The cover of Menachem Kaiser’s book features several line drawings of large apartment buildings on an orange and white background that gives the appearance of having been Scotch-taped in place. Each apartment building image is covered for the most part by what looks like a large black graffitied letter.
The letters combine to form the word: PLUNDER.
The full title of Kaiser’s book is Plunder: A Memoir of Family Property and Nazi Treasure, and, with that name and its cover, the book appears to be the latest installment in what has become a genre of memoirs in which modern-day descendants of Jews murdered in the Holocaust return to Europe and attempt to regain their family’s stolen and/or lost possessions.
Indeed, at one point, Kaiser underlines the savage reality of what it means that there have been so many such memoirs:
“Anyone who spends time with the genre will quickly apprehend the ancillary tragedy that it’s a genre: these mind-shatteringly horrific stories are common enough and familiar enough that they can feel ordinary, even banal, sometimes even cliched.”
In general, such memoirs are presented as a righteous crusade in the name of fairness, virtue and justice. Not only did the Nazis/Germans/Poles/whoever kill my family members, but they stole/destroyed/gave away/whatever our family’s art/money/factory/building/something of value, and I’m here to get it back, even if — especially if — you won’t help me recover it.
The descendant is depicted as being clearly on the side of goodness, and anyone who was involved in taking the valuable stuff away from the family or is involved in keeping it away from the family is, to one extent or another, seen as being on the side of evil. They plundered our valuables, and now I’m here to get them back.
Except, in Kaiser’s book, he writes of himself as a plunderer.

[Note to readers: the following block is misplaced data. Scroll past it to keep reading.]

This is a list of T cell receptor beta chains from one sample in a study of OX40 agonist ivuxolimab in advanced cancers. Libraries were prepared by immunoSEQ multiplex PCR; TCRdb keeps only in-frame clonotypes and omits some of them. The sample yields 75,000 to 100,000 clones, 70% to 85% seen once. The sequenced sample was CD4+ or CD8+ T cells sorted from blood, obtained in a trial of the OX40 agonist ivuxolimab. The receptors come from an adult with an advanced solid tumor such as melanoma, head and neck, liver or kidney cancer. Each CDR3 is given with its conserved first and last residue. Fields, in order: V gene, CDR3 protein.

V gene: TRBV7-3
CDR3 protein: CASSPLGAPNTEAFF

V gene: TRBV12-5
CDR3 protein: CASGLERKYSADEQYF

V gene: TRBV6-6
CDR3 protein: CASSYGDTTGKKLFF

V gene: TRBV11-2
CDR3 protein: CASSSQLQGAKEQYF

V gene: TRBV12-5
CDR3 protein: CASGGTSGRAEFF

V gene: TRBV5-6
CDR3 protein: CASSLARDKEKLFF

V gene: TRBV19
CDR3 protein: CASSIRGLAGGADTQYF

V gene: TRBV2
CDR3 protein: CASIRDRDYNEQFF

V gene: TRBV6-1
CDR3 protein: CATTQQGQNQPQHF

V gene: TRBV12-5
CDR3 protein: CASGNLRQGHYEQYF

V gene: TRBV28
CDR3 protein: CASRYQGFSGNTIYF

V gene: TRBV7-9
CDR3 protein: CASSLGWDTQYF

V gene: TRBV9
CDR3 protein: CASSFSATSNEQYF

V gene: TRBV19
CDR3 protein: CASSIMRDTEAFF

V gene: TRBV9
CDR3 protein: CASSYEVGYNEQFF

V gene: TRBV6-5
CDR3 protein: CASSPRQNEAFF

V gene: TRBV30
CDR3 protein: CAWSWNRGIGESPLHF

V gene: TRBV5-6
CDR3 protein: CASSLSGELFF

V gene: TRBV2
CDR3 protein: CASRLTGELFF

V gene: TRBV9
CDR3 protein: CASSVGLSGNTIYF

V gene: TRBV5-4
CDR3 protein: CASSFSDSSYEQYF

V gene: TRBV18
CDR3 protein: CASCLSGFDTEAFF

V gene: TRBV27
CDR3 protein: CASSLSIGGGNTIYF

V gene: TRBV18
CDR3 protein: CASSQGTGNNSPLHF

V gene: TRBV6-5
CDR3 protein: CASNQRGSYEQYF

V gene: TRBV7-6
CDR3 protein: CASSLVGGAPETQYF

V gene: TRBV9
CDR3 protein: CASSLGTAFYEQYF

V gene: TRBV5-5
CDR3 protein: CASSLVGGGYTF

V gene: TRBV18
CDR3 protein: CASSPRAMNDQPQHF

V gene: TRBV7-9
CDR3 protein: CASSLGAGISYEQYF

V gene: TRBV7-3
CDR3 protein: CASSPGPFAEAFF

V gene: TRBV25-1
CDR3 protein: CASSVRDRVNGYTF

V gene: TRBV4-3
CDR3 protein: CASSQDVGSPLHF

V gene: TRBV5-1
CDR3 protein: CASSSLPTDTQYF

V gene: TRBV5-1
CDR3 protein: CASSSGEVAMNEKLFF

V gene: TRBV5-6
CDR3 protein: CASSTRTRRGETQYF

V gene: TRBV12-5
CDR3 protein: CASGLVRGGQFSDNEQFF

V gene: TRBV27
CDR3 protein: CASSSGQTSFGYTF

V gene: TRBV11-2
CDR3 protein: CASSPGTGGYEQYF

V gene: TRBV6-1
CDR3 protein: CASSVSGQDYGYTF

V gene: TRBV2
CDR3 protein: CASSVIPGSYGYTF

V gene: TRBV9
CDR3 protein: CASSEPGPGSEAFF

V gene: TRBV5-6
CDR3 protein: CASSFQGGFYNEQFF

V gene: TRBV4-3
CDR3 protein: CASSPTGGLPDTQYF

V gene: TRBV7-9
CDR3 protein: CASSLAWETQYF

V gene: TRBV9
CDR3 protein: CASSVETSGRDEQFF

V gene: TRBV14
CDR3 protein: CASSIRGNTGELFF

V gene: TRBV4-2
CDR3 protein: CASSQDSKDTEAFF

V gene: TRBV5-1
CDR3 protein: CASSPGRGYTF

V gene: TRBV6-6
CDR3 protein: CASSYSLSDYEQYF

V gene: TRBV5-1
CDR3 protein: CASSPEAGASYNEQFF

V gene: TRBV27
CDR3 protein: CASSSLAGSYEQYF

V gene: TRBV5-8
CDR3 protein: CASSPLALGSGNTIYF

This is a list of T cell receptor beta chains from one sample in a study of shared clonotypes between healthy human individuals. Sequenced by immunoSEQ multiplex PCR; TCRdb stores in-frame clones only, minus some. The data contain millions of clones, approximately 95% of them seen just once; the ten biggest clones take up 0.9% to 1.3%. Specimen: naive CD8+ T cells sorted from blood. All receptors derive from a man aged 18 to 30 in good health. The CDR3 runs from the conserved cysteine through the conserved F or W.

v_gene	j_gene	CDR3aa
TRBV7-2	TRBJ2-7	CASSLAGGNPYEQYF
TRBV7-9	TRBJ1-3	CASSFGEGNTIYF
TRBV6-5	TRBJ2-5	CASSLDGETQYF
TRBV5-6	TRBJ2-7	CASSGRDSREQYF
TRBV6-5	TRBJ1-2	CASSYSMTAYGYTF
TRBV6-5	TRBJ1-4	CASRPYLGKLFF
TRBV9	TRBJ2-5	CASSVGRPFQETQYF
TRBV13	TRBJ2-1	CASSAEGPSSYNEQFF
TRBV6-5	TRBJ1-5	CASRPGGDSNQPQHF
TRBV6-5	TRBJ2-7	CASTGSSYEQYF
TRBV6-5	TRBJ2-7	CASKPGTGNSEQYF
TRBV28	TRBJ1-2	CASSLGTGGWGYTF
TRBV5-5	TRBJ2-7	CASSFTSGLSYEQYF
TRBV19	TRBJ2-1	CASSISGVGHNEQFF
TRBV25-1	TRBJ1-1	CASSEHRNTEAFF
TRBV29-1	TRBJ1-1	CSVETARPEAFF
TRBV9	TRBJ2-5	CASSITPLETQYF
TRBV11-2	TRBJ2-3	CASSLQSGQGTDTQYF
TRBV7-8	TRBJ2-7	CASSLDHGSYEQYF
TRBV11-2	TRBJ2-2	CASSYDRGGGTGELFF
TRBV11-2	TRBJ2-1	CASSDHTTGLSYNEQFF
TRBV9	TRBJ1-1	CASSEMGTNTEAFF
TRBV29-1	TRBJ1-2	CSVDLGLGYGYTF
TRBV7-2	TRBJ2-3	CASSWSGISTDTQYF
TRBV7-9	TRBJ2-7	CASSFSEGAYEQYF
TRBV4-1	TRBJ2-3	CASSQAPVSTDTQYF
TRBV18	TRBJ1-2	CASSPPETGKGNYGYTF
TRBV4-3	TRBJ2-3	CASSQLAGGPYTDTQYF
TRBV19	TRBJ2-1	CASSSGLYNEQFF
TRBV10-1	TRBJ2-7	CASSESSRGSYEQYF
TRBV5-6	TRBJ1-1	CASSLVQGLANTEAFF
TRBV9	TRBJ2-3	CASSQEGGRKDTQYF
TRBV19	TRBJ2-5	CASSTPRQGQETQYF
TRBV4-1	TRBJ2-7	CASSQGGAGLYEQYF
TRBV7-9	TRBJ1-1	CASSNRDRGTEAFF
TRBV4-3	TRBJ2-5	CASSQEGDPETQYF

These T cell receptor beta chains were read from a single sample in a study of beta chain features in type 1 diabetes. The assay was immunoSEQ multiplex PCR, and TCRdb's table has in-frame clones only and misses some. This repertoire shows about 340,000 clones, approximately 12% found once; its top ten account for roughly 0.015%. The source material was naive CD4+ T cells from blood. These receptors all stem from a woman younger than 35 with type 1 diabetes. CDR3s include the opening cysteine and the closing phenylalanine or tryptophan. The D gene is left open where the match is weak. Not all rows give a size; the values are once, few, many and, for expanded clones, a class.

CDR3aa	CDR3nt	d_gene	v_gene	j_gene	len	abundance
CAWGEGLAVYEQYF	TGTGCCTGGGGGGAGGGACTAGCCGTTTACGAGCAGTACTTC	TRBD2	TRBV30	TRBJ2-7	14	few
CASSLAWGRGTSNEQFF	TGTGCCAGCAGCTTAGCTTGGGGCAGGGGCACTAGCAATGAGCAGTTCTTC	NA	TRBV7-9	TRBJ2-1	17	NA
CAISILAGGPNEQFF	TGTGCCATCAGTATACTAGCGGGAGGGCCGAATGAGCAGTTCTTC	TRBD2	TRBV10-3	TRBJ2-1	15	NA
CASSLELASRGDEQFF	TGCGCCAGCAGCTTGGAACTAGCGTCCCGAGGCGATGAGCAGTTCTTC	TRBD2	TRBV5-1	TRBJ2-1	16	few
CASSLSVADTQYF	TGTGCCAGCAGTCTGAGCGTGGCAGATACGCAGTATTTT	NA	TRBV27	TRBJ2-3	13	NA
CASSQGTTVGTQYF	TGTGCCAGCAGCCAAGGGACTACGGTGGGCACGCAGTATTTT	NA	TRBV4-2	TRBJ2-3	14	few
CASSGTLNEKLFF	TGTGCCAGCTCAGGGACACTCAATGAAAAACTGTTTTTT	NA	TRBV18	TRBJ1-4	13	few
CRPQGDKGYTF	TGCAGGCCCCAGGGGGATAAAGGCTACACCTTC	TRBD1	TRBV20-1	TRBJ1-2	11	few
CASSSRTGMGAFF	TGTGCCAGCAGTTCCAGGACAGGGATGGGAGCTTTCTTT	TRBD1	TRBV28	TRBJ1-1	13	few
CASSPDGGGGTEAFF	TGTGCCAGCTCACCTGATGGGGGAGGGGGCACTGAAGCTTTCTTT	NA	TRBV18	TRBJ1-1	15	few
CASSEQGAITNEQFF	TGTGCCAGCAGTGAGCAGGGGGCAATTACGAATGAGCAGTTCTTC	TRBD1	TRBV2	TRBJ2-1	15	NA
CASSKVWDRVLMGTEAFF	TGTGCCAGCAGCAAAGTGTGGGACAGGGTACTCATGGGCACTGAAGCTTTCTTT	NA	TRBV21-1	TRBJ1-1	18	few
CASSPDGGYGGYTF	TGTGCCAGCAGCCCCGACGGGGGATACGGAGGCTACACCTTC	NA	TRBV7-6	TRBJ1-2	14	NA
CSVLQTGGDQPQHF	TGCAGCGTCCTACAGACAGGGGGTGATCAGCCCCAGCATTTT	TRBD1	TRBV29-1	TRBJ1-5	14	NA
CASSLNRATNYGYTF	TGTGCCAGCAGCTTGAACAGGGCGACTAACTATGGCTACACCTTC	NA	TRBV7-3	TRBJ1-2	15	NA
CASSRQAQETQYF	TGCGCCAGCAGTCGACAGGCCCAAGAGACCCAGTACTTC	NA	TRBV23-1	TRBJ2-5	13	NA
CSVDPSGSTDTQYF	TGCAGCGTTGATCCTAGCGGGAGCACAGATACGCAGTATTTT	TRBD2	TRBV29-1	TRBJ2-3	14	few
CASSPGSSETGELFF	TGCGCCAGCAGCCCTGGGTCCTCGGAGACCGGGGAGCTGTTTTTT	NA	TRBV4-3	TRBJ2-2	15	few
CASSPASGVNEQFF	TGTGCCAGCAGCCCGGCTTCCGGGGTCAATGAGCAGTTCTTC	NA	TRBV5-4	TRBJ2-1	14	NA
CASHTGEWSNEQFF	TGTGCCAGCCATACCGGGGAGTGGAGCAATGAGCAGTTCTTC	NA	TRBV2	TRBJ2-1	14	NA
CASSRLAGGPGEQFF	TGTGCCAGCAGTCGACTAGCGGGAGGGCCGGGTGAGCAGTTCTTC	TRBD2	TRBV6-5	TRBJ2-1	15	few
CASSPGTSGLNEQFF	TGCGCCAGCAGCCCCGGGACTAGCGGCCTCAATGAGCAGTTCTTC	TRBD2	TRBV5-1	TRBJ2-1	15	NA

“The unknowable space”
A few pages from the end of his book, Kaiser, a Brooklyn writer, explains that he doesn’t trust the genre in which Plunder fits, a genre that is “too certain, too sure-footed,” one in which “meaning is too quickly and too definitively established,” a type of book that makes “no acknowledgement of the abyss, the void, the unknowable space between your story and your grandparents’ story.”
These memoirs, he writes, are framed as missions, but that’s false “or at least not the truest truth.” And he goes on:
“ ‘Mission’ suggests the possibility of completion, redemption, catharsis, but there can be no completion, redemption, catharsis, because our stories are not extensions of our grandparents’ stories, are not sequels.
“We do not continue their stories; we act upon them. We consecrate, and we plunder.”
“Questions that cannot be formed”
By this point in his book, Kaiser has already made it clear that his own effort to recover an apartment building in Poland — one that his grandfather owned when he was forced into the concentration camps where all but one other member of his family died — was exceedingly complex from an array of personal, moral, social and historical perspectives.
His Zaidy (Yiddish for grandfather) survived the camps, settled eventually in Canada and died in April, 1977. Kaiser never met him. He was born eight years after his grandfather’s death and given his grandfather’s name, Meir Menachem Kaiser.
Early on in Plunder, Kaiser examines his motives for undertaking this effort. Part of it, the start, was happenstance. He was in Poland on a Fulbright scholarship.
In a way, his endeavor and that of any relative of a Holocaust victim is like any family member’s genealogical searches, except “a thousand times more intense, given that most of the branches of the family tree terminate with horrific abruptness.” And, in another way, it is a means of moving a step closer to “an ineffable tragedy.”
The idea of a righteous crusade by a descendant to recover family property seems simple, but, as Kaiser observes and relates, it is much more convoluted:
“What are these descendants searching for? Sometimes it’s straightforward. Sometimes the questions are answered with a visit to an archive, or a conversation with an elderly local. But I think they are often searching for answers to questions they don’t know how to ask, questions that cannot be formed.”
Wrong-headed and fuzzy-headed
The great value of Plunder: A Memoir of Family Property and Nazi Treasure is not that Kaiser unravels horrifying, inspiring, angering poignant secrets. He doesn’t.